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Question 2: But I don't know why this is done this way: MakeBoxes @ Graphics[Disk[]] (*GraphicsBox[DiskBox[{0, 0}]]*) MakeBoxes @ Whatever[Disk[]] (*expected*) (*RowBox[{"Whatever", "[", RowBox[{"Disk", "[", "]"}], "]"}]*) This is because typesetting rules are applied in a chain where the choices of branches depend of the previous choices ...


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I am going to attempt to answer your questions off the cuff. I have been somewhat inactive on this site recently and also not using Mathematica much, so I am surely not at my best, so "take this with a grain of salt" as they say. Question 1 What is the typesetting in Mathematica? What procedures does it include? Typesetting is anything that is done for ...


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ClearAll[leftSplit, rightSplit] leftSplit[q2_?NumericQ] := NMinimize[Max[Abs[q1 - 0], Abs[q2 - q1]], {q1}] rightSplit[q2_?NumericQ] := NMinimize[Max[Abs[q3 - q2], Abs[1 - q3]], {q3}] NMinimize[Max[leftSplit[q2][[1]], rightSplit[1 - q2][[1]]], {q2}] (* or NMinimize[Max[leftSplit[1 - q2][[1]], rightSplit[q2][[1]]], {q2}] *) {0.5, {q2 -> 0.5}}


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Restructure the FullForm using ReplaceAll: f1 = # /. head_[a___][d___] :> head[## & @@ ({a} /. w_Function :> w[d])] & Examples: {#, f1 @ #} &[(((Log@(D[#1, x] &))))[h[{x, y}]] ] {#, f1 @ #} &[(((I (D[#1, x] &) ((D[#1, y] &)))))[h[{x, y}]] ] Alternatively, define a function that processes the box forms of ...


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Since any function in Mathematica can be used in postfix form by appending & to make it a pure function, the following code can be used: In[39]:= 20 // Range[#]-1 & // Map[#*# &] // Select[EvenQ] // Take[#, 10] & // Fold[Plus, #] & Out[39]= 1140 Alternatively, Total or Apply[Plus] could be used instead of Fold[Plus, #] &; Fold is ...


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This is an extended comment. This behaviour is new in 10.4. I can reproduce it with 10.4.1 on OS X, but not with 10.3.1. This may be related: DistributeDefinitions and synchronization in Mathematica 10 We can try to analyse what happens like this: z := (Print[$KernelID]; 1); SetSharedVariable[z]; ParallelEvaluate[z] ...


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Perhaps something like: test[steps_] := Module[{}, n = 0; Print["% Complete: ", Dynamic[n*100/steps]]; For[n = 0, n < steps, n++, Pause[1]]; NotebookFind[SelectedNotebook[], "Print", All, CellStyle]; NotebookDelete[]] See also: A self-deleting button to delete Print cells


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I felt like it is something very fundamental for working with UI developement in MMA so I asked WRI Support to help me. It took a while but I received a very good answer, which is to suspend DynamicUpdating when Export takes place. [...] For the effect you want, turn off the global DynamicUpdating option for the fronend just before the call to ...


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I would memoize sol[a]. The Evaluate in position does nothing if it does not wrap the entire expression after the :=. It's not that important, so I would just drop it. The issue with [[1]] (or First) can be handle in sol. Here are the changes I've described: sol[a_] := sol[a] = First@NDSolve[{x''[t] == -2 x[t], x[0] == a, x'[0] == 1}, {x}, {t, 0, 10}] ...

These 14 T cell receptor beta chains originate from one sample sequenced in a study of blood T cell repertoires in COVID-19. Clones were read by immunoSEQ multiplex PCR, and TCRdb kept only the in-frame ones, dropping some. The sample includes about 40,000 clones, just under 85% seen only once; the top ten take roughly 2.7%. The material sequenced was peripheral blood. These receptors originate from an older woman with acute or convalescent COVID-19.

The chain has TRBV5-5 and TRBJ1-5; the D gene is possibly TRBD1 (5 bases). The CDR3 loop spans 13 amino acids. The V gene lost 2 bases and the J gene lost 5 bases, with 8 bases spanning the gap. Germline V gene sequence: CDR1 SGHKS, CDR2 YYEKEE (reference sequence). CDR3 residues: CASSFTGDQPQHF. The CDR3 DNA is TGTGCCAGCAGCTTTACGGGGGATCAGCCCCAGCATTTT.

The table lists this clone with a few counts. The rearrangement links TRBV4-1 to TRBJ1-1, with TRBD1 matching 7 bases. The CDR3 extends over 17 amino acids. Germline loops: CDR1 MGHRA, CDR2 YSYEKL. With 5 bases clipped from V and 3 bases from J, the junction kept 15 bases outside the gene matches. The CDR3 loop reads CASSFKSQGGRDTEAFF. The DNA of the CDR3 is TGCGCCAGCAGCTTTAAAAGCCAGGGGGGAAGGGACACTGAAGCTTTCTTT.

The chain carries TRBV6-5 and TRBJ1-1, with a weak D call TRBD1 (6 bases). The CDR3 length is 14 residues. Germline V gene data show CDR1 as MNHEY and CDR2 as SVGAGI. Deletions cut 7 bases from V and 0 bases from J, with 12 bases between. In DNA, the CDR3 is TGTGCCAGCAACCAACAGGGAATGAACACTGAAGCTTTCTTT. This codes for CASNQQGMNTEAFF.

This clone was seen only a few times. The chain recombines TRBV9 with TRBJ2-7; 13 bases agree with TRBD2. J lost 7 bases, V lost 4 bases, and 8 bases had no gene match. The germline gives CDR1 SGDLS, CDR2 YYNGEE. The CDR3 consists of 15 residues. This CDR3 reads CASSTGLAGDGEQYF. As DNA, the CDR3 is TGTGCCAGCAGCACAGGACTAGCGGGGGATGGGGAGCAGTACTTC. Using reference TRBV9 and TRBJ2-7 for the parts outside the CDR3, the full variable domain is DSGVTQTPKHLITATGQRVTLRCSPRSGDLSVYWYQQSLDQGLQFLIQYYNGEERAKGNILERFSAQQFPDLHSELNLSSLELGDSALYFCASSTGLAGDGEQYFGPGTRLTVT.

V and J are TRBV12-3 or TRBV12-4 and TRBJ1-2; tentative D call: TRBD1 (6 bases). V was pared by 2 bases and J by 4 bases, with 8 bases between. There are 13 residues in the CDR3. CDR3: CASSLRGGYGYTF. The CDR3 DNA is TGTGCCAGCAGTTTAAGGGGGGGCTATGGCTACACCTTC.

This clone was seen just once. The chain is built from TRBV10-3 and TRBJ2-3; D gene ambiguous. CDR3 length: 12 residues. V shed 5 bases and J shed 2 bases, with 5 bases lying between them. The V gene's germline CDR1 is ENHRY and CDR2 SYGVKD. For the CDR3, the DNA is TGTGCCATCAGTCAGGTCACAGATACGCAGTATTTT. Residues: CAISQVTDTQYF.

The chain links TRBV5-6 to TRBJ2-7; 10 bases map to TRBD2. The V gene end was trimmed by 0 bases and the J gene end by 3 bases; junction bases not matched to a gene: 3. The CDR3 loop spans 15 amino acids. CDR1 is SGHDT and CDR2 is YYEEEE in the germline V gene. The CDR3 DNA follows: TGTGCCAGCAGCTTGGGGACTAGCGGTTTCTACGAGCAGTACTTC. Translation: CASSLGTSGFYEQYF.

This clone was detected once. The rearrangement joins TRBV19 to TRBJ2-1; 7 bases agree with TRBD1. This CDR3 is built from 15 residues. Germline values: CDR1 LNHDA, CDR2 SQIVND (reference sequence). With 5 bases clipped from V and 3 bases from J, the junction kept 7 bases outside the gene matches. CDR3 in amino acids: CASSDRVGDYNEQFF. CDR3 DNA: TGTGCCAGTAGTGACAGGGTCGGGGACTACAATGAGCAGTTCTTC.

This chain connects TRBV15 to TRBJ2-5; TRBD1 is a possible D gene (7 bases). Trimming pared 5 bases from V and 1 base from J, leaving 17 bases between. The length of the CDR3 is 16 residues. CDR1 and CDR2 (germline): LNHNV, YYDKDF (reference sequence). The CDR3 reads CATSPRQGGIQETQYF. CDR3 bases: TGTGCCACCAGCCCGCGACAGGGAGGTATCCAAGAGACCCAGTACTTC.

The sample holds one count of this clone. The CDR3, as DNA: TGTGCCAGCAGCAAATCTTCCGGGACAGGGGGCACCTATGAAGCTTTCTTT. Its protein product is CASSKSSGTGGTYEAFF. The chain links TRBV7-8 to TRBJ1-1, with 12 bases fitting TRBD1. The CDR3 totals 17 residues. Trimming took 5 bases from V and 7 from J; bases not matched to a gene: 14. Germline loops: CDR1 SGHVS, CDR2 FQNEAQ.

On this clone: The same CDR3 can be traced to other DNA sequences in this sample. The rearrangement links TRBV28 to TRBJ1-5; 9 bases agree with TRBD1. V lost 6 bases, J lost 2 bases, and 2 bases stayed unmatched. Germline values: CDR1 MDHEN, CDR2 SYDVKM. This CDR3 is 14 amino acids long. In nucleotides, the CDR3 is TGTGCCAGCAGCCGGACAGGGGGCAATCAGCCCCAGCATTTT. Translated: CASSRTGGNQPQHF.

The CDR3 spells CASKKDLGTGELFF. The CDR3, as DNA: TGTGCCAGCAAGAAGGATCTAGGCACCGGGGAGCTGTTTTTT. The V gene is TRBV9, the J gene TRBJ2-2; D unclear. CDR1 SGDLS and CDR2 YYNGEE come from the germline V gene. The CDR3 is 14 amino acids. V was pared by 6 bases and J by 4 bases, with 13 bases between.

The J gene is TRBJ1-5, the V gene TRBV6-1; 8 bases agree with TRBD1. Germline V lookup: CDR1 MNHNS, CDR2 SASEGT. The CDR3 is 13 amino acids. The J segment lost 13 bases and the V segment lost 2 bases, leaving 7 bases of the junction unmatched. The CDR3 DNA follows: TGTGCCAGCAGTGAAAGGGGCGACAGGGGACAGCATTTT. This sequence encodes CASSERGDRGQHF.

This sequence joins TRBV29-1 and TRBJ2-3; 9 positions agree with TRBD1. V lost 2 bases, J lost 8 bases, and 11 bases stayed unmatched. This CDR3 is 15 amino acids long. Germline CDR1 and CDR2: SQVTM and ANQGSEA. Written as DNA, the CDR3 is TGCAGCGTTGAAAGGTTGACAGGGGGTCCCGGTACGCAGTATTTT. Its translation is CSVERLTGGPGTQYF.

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This helps to get rid of that [[1]] as per your request, however without having the code that is really slowing this down, I cannot be sure it would help improve your performance. If it does, great! If not, you have eliminated one possible cause. You state the performance glitch is with position[t,a] function. However, can you remove the 0.01 timesteps in ...


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Without diving into your code too much, everything will run a LOT more smoothly if you use ParametricNDSolve to solve your differential equations with the parameter a: pfun = ParametricNDSolveValue[{x''[t] == -2 x[t], x[0] == a, x'[0] == 1}, x, {t, 0, 10}, {a}] position[t_, a_] := {Sin[#], Cos[#]} &@pfun[a][t] You can keep everything else the same. ...


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InitializationGroup vs group of InitializationCells If you create a new cell in an InitializationGroup it will automatically become an InitializationCell. For the group of InitializationCells you will get a default one, which you can turn into another InitializationCell or not. A set of InitializationCells vs one InitializationCell. I can't find any ...


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I fixed the issue by utilizing the "Cubics" and "Quartics" options for eigensystem. The code runs much quicker and the manipulates are smoother. There is no more eigenvalues jumping around. Before the output of the eigensystem was a bunch of "root" expressions which I believe remained unevaluted until the plot functions. Now that the expressions are expanded ...


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Do not use x as both a dependent variable in NDSolve and an index in Table. Instead, try, Table[Solu[-a, -1, 1 + a, .3, 50], {a, 0, 2}] (* {{7.19845*10^-22, -0.102113, 0.102113, 3.31597, 3.31597, 3.26406}, {-0.10725, -0.10725, 0.214501, 3.33333, 3.16227, 3.16227}, {-67.8836, -67.7287, 135.612, 3.29475, 0.133514, 0.162306}} *)


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You can't run Kernel Blocking Dialogs on the preemptive link. But you can prompt other dialogs. And we can abuse that to run a procedure containing Input[], DialogInput[] or some system dialogs. The trick is to run your code inside an asynchronous initialization of the regular dialog: MessageDialog[ DynamicModule[{}, 1, Initialization :> ...



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